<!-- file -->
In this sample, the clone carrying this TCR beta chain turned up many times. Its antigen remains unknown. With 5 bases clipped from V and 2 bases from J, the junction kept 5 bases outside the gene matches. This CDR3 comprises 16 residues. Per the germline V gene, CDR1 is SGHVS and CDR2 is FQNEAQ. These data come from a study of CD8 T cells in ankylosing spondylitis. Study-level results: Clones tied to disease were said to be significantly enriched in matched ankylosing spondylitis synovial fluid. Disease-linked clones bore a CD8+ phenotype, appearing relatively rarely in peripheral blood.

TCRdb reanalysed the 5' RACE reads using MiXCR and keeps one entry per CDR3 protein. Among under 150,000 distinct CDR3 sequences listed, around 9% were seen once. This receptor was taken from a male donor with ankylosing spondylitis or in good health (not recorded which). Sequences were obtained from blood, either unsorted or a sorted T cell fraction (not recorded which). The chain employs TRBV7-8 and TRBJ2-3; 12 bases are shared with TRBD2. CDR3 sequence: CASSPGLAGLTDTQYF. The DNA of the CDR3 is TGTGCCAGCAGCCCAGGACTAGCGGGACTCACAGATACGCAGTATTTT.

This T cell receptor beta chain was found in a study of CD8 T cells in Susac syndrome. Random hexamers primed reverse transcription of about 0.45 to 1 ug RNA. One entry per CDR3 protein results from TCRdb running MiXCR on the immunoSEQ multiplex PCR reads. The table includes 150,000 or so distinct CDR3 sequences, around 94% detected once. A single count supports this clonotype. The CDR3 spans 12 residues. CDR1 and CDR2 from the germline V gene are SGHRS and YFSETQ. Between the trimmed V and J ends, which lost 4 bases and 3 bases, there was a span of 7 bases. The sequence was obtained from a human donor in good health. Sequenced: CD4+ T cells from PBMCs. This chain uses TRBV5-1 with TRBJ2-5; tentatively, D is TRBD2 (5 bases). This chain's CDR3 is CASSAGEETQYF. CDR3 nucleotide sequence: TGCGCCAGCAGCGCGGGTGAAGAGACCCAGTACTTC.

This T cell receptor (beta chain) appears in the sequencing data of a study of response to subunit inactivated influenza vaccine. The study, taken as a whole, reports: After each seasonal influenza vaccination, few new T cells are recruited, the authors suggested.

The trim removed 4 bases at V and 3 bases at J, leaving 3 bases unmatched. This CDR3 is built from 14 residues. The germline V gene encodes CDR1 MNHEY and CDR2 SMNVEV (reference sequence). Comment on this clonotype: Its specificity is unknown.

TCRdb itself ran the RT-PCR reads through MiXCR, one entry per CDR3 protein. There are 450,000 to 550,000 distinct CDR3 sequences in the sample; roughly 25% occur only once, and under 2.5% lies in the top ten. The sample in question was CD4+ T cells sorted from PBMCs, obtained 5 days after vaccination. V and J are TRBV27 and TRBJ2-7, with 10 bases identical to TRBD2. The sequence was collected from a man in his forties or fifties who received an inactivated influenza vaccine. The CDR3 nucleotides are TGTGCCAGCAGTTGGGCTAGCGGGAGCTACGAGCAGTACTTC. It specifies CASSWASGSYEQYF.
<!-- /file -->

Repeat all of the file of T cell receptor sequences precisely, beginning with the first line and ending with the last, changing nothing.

In this sample, the clone carrying this TCR beta chain turned up many times. Its antigen remains unknown. With 5 bases clipped from V and 2 bases from J, the junction kept 5 bases outside the gene matches. This CDR3 comprises 16 residues. Per the germline V gene, CDR1 is SGHVS and CDR2 is FQNEAQ. These data come from a study of CD8 T cells in ankylosing spondylitis. Study-level results: Clones tied to disease were said to be significantly enriched in matched ankylosing spondylitis synovial fluid. Disease-linked clones bore a CD8+ phenotype, appearing relatively rarely in peripheral blood.

TCRdb reanalysed the 5' RACE reads using MiXCR and keeps one entry per CDR3 protein. Among under 150,000 distinct CDR3 sequences listed, around 9% were seen once. This receptor was taken from a male donor with ankylosing spondylitis or in good health (not recorded which). Sequences were obtained from blood, either unsorted or a sorted T cell fraction (not recorded which). The chain employs TRBV7-8 and TRBJ2-3; 12 bases are shared with TRBD2. CDR3 sequence: CASSPGLAGLTDTQYF. The DNA of the CDR3 is TGTGCCAGCAGCCCAGGACTAGCGGGACTCACAGATACGCAGTATTTT.

This T cell receptor beta chain was found in a study of CD8 T cells in Susac syndrome. Random hexamers primed reverse transcription of about 0.45 to 1 ug RNA. One entry per CDR3 protein results from TCRdb running MiXCR on the immunoSEQ multiplex PCR reads. The table includes 150,000 or so distinct CDR3 sequences, around 94% detected once. A single count supports this clonotype. The CDR3 spans 12 residues. CDR1 and CDR2 from the germline V gene are SGHRS and YFSETQ. Between the trimmed V and J ends, which lost 4 bases and 3 bases, there was a span of 7 bases. The sequence was obtained from a human donor in good health. Sequenced: CD4+ T cells from PBMCs. This chain uses TRBV5-1 with TRBJ2-5; tentatively, D is TRBD2 (5 bases). This chain's CDR3 is CASSAGEETQYF. CDR3 nucleotide sequence: TGCGCCAGCAGCGCGGGTGAAGAGACCCAGTACTTC.

This T cell receptor (beta chain) appears in the sequencing data of a study of response to subunit inactivated influenza vaccine. The study, taken as a whole, reports: After each seasonal influenza vaccination, few new T cells are recruited, the authors suggested.

The trim removed 4 bases at V and 3 bases at J, leaving 3 bases unmatched. This CDR3 is built from 14 residues. The germline V gene encodes CDR1 MNHEY and CDR2 SMNVEV (reference sequence). Comment on this clonotype: Its specificity is unknown.

TCRdb itself ran the RT-PCR reads through MiXCR, one entry per CDR3 protein. There are 450,000 to 550,000 distinct CDR3 sequences in the sample; roughly 25% occur only once, and under 2.5% lies in the top ten. The sample in question was CD4+ T cells sorted from PBMCs, obtained 5 days after vaccination. V and J are TRBV27 and TRBJ2-7, with 10 bases identical to TRBD2. The sequence was collected from a man in his forties or fifties who received an inactivated influenza vaccine. The CDR3 nucleotides are TGTGCCAGCAGTTGGGCTAGCGGGAGCTACGAGCAGTACTTC. It specifies CASSWASGSYEQYF.